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The New York attorney general's lawsuit against the Trumps and their company — breaking it down

The Trumps and their company are accused in a 221-page civil complaint filed Wednesday of engaging in a yearslong scheme to enrich themselves by inflating the values of a wide swath of properties, stretching across their international real estate empire. 

The complaint accuses the company of more than 200 instances of false asset valuations, described as being derived from "objectively false assumptions and blatantly improper methodologies with the intent and purpose of falsely and fraudulently inflating Mr. Trump's net worth to obtain beneficial financial terms from lenders and insurers."  

"The number of grossly inflated asset values is staggering, affecting most if not all of the real estate holdings in any given year," New York State Attorney General Letitia James' office wrote in its complaint. James said the valuations helped inflate Trump's net worth "by billions of dollars."

What were some of the "grossly inflated asset values"?

The state asserts  that Trump's own triplex apartment in Manhattan was valued based on the claim that it was 30,000 square feet. But it's actually 10,996 square feet. The former president reported on his 2015 and 2016 financial statements that the apartment in Trump Tower was worth $327 million, based on its 30,000 square feet. Trump Organization CFO Allen Weisselberg admitted to the state attorney general that the value had been overstated by $200 million, "give or take."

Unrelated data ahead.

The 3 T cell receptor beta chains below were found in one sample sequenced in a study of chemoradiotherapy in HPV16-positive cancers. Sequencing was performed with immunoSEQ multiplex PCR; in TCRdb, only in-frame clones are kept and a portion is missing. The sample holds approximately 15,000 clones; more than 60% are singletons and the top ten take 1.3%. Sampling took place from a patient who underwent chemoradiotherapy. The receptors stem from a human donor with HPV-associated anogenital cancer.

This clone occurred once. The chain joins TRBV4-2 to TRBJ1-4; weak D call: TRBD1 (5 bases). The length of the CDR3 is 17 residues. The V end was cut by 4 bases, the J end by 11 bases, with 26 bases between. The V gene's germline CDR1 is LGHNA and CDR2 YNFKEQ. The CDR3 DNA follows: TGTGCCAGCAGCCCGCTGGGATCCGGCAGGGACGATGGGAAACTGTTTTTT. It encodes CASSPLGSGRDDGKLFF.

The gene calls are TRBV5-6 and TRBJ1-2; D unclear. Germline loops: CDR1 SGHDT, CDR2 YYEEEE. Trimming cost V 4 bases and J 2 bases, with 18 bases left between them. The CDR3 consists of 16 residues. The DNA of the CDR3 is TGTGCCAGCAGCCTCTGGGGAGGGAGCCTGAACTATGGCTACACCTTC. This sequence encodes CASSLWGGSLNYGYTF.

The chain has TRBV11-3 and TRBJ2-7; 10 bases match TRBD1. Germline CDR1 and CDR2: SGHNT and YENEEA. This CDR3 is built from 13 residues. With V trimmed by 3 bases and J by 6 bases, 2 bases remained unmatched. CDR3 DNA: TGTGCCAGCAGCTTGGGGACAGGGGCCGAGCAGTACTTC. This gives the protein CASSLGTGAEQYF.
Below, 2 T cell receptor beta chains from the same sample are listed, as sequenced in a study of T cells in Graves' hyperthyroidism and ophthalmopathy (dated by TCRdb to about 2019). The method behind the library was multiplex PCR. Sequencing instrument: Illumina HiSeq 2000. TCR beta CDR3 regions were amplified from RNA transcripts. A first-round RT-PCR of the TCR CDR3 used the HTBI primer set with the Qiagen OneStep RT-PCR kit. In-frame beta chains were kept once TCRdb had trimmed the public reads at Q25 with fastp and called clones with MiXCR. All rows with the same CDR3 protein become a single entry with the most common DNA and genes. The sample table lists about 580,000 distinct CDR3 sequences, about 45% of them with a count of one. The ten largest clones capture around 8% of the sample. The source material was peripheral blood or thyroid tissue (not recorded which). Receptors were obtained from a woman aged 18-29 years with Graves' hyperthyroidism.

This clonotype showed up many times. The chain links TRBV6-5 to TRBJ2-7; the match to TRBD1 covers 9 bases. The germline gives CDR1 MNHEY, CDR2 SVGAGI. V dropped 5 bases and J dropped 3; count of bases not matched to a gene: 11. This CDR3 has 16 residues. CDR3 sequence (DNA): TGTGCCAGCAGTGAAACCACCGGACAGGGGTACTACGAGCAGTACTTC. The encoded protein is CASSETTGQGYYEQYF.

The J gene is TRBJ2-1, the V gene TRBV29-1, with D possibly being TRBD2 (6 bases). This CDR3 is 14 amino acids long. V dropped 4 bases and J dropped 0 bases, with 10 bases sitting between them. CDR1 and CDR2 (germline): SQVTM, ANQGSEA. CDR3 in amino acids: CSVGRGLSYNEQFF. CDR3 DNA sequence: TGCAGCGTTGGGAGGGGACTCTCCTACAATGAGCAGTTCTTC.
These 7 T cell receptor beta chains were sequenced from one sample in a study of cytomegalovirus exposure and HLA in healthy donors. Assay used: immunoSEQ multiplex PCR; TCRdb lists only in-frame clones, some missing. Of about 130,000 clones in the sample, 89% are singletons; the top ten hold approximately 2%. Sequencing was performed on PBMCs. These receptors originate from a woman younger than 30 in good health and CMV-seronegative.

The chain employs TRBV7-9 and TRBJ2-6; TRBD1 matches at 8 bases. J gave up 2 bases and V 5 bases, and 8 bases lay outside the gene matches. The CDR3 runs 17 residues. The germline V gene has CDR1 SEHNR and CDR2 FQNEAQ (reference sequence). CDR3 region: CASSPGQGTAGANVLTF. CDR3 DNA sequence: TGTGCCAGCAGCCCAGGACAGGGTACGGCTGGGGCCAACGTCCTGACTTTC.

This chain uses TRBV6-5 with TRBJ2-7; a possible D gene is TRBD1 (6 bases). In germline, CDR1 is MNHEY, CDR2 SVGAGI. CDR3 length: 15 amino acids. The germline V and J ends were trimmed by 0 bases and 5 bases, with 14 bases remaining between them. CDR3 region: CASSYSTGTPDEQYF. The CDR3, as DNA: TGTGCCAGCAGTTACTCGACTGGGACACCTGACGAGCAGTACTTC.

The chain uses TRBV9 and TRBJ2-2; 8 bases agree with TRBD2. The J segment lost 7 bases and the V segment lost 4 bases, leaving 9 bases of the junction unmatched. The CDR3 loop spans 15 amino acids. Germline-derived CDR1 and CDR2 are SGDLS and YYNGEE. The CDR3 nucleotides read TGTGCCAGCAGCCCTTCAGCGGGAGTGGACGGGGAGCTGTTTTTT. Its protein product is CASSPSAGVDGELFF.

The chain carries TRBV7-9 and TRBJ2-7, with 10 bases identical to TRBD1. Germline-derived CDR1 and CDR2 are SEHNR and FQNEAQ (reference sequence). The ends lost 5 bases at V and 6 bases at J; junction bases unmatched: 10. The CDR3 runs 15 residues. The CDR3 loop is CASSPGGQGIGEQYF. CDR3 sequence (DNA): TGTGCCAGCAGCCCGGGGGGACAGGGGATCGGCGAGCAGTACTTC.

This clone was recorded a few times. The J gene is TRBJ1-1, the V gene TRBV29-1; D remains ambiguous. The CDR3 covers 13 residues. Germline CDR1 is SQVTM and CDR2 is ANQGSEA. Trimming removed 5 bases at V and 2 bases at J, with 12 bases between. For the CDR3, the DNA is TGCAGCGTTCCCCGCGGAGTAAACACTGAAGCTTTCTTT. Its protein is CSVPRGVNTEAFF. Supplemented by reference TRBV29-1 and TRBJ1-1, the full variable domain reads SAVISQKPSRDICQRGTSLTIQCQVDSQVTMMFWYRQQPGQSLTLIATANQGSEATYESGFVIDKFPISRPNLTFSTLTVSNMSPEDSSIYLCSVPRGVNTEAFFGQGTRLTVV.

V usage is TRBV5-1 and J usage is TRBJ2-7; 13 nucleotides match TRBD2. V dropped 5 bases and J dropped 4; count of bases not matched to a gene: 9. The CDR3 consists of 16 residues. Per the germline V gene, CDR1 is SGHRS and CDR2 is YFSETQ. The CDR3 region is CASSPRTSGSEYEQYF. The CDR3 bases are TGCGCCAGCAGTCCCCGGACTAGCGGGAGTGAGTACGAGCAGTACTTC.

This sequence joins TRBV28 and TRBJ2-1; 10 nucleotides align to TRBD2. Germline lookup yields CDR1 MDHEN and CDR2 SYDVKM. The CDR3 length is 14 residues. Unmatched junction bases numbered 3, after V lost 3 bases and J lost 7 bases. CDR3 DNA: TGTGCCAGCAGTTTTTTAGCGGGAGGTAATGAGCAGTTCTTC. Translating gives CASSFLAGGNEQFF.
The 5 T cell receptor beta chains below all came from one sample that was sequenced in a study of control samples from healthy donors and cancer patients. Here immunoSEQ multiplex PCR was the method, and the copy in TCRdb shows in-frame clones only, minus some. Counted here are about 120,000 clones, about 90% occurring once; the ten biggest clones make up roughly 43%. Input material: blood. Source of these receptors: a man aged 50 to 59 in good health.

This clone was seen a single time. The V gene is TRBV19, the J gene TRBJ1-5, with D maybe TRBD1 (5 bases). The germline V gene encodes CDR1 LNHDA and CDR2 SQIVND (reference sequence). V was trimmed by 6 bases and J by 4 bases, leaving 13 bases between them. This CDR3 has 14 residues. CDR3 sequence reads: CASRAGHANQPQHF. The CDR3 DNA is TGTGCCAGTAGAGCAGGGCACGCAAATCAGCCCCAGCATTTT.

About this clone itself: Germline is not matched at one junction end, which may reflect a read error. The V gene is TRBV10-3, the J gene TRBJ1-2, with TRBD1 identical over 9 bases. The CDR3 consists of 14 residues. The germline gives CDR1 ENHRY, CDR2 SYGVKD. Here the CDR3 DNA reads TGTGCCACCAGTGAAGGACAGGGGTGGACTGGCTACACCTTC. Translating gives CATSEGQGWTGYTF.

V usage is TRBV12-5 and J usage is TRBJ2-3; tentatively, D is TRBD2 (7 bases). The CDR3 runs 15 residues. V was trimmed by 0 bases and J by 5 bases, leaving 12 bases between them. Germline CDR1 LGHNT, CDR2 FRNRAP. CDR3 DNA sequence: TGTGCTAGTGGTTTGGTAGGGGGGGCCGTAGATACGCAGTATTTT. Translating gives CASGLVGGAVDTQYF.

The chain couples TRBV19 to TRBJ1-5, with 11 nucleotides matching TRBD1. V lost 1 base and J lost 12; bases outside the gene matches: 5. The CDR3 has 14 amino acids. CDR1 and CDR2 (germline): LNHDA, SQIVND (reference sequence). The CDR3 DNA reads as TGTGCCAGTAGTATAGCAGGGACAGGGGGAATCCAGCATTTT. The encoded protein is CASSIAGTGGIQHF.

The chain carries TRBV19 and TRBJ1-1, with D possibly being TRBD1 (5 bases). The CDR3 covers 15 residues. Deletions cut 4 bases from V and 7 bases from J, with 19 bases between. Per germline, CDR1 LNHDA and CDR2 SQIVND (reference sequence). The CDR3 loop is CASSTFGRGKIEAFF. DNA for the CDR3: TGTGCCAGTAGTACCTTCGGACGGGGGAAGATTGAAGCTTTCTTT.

Donald Trump Meets With NY Attorney General Letita James For Deposition
FILE: People walk by Trump Tower in Manhattan on August 10, 2022 in New York City. According to a recent report, the FBI was looking for nuclear-related documents aming other things when they searched Mar-a-Lago. / Getty Images

The New York attorney general's office also questions the valuation of Mar-a-Lago, the former president's Florida home. It was valued as high as $739 million, the state said in its lawsuit, based on the idea that the property was unrestricted and could be developed for residential use. However, Trump signed deeds "donating his residential development rights, sharply restricting changes to the property, and limiting the permissible use of the property to a social club." 

Aerial view of Mar-a-Lago, the estate of Donald Trump, in Pa